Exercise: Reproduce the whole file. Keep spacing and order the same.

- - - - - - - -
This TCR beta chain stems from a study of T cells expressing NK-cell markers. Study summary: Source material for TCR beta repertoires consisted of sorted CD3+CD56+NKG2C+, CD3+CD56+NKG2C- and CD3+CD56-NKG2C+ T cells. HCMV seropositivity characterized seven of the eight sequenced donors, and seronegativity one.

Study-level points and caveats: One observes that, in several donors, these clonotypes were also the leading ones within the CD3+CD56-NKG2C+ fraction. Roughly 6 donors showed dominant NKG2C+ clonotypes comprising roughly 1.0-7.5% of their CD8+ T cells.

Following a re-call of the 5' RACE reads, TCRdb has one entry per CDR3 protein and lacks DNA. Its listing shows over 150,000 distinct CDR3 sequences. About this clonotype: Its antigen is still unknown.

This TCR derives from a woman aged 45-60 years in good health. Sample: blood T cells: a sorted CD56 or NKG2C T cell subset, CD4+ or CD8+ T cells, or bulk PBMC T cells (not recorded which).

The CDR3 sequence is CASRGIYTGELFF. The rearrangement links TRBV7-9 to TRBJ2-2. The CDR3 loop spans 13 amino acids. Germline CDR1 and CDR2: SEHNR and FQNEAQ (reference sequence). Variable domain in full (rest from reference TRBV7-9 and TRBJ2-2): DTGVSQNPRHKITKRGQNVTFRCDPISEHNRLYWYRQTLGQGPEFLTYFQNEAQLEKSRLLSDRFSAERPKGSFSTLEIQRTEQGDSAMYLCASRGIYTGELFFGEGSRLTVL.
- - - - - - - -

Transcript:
This TCR beta chain stems from a study of T cells expressing NK-cell markers. Study summary: Source material for TCR beta repertoires consisted of sorted CD3+CD56+NKG2C+, CD3+CD56+NKG2C- and CD3+CD56-NKG2C+ T cells. HCMV seropositivity characterized seven of the eight sequenced donors, and seronegativity one.

Study-level points and caveats: One observes that, in several donors, these clonotypes were also the leading ones within the CD3+CD56-NKG2C+ fraction. Roughly 6 donors showed dominant NKG2C+ clonotypes comprising roughly 1.0-7.5% of their CD8+ T cells.

Following a re-call of the 5' RACE reads, TCRdb has one entry per CDR3 protein and lacks DNA. Its listing shows over 150,000 distinct CDR3 sequences. About this clonotype: Its antigen is still unknown.

This TCR derives from a woman aged 45-60 years in good health. Sample: blood T cells: a sorted CD56 or NKG2C T cell subset, CD4+ or CD8+ T cells, or bulk PBMC T cells (not recorded which).

The CDR3 sequence is CASRGIYTGELFF. The rearrangement links TRBV7-9 to TRBJ2-2. The CDR3 loop spans 13 amino acids. Germline CDR1 and CDR2: SEHNR and FQNEAQ (reference sequence). Variable domain in full (rest from reference TRBV7-9 and TRBJ2-2): DTGVSQNPRHKITKRGQNVTFRCDPISEHNRLYWYRQTLGQGPEFLTYFQNEAQLEKSRLLSDRFSAERPKGSFSTLEIQRTEQGDSAMYLCASRGIYTGELFFGEGSRLTVL.